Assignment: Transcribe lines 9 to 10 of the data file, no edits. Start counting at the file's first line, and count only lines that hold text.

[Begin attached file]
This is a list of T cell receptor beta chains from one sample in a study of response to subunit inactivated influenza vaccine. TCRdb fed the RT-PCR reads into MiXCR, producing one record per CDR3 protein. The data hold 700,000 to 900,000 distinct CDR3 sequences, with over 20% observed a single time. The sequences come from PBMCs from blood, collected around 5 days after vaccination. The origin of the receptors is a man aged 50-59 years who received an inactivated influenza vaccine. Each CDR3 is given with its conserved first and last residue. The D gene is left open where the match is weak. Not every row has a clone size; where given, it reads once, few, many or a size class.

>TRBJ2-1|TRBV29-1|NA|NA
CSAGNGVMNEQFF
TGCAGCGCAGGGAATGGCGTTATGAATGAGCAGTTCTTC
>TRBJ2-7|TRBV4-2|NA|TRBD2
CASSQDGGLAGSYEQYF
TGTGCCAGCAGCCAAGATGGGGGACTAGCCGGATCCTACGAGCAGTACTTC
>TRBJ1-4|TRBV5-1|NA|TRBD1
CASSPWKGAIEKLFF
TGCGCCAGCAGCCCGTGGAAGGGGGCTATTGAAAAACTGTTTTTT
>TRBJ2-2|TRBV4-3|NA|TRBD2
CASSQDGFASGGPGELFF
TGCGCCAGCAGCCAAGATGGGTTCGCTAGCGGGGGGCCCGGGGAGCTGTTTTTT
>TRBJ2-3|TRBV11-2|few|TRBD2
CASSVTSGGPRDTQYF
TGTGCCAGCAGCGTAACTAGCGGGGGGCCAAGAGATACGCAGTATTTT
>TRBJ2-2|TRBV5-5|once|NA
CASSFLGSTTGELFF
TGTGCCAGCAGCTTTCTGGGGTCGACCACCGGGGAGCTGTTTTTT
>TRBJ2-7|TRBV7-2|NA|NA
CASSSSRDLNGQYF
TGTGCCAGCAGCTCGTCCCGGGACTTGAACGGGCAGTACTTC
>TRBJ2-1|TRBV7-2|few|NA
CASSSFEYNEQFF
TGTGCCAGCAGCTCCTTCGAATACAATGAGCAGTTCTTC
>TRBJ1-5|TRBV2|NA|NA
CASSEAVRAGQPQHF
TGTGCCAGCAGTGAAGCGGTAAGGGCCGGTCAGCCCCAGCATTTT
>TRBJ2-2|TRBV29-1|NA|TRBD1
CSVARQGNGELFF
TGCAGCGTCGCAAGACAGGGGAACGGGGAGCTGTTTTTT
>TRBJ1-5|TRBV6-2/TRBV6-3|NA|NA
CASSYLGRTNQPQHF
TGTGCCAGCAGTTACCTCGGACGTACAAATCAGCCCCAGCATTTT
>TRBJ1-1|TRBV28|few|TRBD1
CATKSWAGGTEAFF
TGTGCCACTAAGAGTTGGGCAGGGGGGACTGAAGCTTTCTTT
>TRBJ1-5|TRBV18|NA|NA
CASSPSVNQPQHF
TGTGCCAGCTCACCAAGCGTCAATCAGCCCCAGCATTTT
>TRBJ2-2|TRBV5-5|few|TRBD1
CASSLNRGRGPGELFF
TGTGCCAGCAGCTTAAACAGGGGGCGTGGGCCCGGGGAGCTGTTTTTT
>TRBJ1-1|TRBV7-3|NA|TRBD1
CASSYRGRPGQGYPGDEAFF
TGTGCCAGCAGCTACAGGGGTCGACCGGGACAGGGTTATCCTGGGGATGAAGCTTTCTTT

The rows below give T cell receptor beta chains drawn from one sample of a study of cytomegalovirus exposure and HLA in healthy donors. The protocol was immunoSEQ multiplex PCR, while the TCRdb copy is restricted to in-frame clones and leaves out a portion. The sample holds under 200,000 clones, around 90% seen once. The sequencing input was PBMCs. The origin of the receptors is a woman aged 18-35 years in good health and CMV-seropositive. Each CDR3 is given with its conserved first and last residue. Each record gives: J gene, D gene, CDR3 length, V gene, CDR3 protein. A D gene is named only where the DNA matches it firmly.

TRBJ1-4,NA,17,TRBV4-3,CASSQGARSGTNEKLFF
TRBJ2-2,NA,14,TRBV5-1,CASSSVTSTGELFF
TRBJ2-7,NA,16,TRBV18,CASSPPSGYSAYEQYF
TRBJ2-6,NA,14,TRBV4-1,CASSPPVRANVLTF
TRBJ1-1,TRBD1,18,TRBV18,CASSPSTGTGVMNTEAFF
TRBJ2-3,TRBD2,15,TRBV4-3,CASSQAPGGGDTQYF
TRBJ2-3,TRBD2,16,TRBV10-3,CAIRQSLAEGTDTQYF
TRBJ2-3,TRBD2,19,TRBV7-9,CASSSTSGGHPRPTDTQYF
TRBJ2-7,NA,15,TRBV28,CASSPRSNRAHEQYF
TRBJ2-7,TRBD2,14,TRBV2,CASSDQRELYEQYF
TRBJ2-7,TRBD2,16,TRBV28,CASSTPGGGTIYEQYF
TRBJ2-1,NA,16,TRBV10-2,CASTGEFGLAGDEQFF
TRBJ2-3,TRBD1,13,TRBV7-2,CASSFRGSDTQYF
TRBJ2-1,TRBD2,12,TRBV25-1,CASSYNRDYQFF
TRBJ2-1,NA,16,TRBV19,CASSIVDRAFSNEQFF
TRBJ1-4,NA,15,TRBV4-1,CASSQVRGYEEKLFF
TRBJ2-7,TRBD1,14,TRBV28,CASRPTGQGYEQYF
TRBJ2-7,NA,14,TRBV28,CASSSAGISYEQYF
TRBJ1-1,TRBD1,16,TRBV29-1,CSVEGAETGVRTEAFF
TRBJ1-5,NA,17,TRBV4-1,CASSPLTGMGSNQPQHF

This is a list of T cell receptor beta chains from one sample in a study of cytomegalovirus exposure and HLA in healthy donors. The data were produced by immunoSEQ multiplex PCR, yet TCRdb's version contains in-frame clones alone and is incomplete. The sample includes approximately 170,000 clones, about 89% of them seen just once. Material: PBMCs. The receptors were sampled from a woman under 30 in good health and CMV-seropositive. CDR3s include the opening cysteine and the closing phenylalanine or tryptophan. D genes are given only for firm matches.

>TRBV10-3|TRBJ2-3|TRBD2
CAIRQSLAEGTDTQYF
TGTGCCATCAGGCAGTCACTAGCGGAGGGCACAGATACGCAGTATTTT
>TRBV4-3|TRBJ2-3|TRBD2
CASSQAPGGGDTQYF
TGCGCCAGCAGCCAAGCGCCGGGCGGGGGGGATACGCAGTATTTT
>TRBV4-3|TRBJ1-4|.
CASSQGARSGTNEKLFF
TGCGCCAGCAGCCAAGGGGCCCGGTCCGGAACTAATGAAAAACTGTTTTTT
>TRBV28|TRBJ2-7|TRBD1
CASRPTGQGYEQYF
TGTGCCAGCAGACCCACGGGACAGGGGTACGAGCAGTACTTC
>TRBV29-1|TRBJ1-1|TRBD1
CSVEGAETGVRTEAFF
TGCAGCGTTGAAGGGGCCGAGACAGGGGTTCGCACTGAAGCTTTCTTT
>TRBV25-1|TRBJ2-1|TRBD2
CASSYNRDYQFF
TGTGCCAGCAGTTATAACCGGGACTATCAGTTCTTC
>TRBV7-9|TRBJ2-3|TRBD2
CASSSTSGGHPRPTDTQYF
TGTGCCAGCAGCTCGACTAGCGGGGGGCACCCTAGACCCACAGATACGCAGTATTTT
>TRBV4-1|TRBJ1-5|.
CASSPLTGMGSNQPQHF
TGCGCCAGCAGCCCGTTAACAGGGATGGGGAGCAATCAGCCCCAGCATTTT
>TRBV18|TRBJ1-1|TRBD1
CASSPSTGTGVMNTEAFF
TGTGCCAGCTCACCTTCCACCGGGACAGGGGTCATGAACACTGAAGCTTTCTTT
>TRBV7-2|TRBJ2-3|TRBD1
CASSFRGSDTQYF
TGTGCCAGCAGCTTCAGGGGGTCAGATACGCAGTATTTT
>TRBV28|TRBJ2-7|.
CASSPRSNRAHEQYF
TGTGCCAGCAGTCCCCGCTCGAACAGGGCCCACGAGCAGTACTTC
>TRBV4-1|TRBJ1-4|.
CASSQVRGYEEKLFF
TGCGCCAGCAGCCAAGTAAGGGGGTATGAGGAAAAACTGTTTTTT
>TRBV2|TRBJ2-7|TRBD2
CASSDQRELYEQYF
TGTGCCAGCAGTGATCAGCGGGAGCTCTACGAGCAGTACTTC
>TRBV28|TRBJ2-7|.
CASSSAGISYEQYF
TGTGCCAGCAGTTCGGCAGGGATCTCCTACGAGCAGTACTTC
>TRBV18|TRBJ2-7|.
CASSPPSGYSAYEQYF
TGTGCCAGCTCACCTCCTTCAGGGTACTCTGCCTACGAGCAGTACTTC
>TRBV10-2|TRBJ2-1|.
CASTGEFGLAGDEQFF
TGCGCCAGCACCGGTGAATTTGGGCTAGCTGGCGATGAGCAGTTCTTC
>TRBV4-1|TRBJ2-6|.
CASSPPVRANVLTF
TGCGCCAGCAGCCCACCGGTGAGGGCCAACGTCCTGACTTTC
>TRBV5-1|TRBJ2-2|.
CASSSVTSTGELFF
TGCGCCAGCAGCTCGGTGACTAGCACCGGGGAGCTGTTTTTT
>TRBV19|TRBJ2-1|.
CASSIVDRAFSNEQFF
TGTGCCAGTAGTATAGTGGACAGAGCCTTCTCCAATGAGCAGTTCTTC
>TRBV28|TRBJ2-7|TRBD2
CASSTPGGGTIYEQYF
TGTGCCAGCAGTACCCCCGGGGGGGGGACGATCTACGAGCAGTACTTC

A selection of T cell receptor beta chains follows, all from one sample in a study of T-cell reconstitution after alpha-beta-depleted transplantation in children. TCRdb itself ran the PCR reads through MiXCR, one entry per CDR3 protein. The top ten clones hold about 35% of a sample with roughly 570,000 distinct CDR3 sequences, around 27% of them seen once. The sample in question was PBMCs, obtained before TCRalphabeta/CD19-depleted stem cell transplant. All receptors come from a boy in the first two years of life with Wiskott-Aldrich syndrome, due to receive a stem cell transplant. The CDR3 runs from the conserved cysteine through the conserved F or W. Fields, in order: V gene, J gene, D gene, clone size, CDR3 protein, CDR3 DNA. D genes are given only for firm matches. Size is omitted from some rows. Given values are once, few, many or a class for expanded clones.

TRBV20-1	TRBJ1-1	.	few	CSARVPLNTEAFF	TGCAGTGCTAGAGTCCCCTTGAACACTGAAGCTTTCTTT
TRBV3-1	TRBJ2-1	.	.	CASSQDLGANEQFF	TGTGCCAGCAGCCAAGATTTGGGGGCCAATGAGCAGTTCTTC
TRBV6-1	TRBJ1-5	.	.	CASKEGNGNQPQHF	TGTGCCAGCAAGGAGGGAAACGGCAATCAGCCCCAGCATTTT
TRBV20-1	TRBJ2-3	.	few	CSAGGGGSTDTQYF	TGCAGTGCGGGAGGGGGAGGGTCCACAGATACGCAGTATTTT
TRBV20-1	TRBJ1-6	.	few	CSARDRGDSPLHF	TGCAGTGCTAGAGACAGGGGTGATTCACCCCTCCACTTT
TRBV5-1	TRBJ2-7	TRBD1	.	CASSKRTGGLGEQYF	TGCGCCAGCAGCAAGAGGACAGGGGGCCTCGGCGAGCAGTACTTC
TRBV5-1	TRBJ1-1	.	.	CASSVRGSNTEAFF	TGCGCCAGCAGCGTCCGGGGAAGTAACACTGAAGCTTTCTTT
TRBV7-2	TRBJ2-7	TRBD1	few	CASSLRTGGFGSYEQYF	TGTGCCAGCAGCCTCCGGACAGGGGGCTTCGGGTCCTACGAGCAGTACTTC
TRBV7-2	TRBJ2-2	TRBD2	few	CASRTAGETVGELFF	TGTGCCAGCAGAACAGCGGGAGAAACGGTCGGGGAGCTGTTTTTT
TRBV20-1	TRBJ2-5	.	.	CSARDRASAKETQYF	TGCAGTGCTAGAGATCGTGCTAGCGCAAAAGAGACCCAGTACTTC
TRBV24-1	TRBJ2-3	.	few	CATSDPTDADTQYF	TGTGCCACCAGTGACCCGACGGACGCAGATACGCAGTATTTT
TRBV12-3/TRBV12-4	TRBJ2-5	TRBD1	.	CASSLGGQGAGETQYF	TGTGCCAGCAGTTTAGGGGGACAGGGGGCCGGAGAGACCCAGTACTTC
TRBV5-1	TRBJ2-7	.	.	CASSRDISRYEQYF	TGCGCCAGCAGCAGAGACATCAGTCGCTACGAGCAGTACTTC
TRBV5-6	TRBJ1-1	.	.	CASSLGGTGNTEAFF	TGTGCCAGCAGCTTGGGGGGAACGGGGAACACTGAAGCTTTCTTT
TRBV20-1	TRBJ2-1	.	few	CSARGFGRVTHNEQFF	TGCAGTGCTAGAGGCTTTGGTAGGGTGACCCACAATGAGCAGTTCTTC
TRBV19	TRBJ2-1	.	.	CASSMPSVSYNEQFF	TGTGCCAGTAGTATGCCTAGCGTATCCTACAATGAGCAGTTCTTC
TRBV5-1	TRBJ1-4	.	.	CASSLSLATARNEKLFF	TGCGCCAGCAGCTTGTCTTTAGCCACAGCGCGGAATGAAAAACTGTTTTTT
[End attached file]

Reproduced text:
CASSPWKGAIEKLFF
TGCGCCAGCAGCCCGTGGAAGGGGGCTATTGAAAAACTGTTTTTT